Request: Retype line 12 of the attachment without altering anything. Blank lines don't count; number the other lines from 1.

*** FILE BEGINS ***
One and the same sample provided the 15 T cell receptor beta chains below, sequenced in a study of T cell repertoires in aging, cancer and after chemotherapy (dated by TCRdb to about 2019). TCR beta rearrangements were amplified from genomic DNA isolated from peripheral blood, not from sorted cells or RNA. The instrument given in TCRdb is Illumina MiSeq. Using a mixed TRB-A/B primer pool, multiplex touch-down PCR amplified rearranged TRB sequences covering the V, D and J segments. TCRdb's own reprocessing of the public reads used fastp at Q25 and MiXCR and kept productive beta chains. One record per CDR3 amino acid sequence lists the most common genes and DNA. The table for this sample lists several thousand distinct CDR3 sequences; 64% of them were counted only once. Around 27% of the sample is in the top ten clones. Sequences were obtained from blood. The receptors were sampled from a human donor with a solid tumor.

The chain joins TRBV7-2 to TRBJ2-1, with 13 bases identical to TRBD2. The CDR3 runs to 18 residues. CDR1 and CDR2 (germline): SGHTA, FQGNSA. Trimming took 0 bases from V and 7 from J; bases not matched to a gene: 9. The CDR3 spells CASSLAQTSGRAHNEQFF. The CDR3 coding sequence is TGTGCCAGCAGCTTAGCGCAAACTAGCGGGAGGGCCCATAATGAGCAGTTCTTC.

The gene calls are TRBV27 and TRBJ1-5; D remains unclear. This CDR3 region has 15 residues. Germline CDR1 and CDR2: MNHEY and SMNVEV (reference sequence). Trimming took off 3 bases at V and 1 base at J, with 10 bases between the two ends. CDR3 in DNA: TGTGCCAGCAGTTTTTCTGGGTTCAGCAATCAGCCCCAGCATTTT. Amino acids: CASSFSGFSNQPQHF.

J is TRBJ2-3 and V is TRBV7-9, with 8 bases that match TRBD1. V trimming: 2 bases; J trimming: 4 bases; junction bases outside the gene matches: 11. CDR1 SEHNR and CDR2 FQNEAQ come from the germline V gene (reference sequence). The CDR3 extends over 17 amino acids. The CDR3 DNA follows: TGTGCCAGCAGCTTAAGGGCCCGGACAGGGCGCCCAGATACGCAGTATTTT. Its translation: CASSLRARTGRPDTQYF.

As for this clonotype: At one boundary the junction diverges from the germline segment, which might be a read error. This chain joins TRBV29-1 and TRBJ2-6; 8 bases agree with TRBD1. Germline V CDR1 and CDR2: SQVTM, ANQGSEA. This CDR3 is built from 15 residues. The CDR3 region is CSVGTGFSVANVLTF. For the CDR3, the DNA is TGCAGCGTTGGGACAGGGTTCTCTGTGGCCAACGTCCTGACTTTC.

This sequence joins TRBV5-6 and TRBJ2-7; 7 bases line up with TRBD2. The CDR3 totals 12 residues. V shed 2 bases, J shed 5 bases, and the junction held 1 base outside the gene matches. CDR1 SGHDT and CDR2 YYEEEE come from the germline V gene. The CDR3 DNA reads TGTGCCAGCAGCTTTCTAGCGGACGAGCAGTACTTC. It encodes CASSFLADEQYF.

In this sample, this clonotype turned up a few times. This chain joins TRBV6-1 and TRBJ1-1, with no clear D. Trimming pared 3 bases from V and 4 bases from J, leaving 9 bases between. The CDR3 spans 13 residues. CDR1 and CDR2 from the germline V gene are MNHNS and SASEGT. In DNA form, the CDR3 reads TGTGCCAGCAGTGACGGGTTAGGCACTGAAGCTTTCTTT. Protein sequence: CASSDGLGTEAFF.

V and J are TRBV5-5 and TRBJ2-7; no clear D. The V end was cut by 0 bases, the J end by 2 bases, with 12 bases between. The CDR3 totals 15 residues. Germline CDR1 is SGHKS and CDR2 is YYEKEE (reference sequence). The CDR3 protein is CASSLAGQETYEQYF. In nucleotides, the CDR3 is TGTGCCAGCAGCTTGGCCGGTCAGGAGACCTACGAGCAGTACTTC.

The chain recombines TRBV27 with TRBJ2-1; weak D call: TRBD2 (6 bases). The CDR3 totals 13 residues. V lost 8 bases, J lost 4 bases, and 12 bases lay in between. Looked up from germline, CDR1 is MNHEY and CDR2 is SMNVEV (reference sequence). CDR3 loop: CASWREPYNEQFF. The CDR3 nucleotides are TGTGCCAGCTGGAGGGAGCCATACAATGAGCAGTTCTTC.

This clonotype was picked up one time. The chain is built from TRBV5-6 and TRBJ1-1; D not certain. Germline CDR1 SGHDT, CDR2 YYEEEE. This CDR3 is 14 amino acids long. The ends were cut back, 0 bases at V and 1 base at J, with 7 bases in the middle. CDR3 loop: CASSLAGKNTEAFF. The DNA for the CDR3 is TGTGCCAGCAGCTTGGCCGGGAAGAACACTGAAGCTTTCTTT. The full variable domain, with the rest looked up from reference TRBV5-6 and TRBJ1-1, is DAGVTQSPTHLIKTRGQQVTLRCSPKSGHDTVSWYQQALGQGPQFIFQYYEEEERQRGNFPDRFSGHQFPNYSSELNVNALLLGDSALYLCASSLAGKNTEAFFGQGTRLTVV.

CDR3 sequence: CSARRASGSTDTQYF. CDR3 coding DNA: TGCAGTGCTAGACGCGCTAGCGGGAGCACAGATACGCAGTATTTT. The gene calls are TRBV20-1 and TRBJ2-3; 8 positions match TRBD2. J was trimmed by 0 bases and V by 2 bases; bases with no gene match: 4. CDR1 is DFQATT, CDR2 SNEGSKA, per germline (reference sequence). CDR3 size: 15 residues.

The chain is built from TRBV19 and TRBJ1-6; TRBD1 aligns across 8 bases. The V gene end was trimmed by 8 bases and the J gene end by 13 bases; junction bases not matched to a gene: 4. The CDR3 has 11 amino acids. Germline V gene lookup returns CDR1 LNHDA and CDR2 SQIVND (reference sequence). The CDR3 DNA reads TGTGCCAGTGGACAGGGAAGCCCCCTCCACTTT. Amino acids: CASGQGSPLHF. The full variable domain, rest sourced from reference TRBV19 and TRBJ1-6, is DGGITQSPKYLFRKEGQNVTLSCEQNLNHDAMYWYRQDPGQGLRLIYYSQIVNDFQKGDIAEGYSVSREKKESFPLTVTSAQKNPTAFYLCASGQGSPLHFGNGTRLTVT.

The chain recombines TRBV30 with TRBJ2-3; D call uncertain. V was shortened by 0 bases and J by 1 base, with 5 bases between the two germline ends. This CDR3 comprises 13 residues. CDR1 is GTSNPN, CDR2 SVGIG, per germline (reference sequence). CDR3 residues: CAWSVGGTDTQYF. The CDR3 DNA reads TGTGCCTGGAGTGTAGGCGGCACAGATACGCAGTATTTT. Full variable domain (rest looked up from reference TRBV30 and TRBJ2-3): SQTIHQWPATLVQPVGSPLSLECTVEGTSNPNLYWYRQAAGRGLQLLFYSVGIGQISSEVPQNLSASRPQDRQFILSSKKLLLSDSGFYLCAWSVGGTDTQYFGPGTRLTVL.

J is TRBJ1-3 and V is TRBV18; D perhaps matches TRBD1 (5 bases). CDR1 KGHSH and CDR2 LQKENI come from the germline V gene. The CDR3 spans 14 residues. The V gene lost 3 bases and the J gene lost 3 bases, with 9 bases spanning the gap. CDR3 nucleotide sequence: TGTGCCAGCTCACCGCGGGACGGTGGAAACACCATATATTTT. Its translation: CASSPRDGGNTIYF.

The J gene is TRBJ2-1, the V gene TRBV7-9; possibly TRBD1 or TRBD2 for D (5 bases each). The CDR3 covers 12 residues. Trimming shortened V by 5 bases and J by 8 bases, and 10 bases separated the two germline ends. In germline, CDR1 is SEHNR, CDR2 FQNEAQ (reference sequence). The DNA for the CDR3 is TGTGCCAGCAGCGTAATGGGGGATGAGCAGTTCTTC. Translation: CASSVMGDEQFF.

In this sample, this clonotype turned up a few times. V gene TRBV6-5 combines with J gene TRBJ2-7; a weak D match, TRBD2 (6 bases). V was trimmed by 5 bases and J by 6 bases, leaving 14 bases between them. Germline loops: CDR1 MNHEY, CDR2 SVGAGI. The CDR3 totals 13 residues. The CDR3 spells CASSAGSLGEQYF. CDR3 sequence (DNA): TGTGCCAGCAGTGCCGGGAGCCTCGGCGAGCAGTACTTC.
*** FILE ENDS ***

The chain is built from TRBV19 and TRBJ1-6; TRBD1 aligns across 8 bases. The V gene end was trimmed by 8 bases and the J gene end by 13 bases; junction bases not matched to a gene: 4. The CDR3 has 11 amino acids. Germline V gene lookup returns CDR1 LNHDA and CDR2 SQIVND (reference sequence). The CDR3 DNA reads TGTGCCAGTGGACAGGGAAGCCCCCTCCACTTT. Amino acids: CASGQGSPLHF. The full variable domain, rest sourced from reference TRBV19 and TRBJ1-6, is DGGITQSPKYLFRKEGQNVTLSCEQNLNHDAMYWYRQDPGQGLRLIYYSQIVNDFQKGDIAEGYSVSREKKESFPLTVTSAQKNPTAFYLCASGQGSPLHFGNGTRLTVT.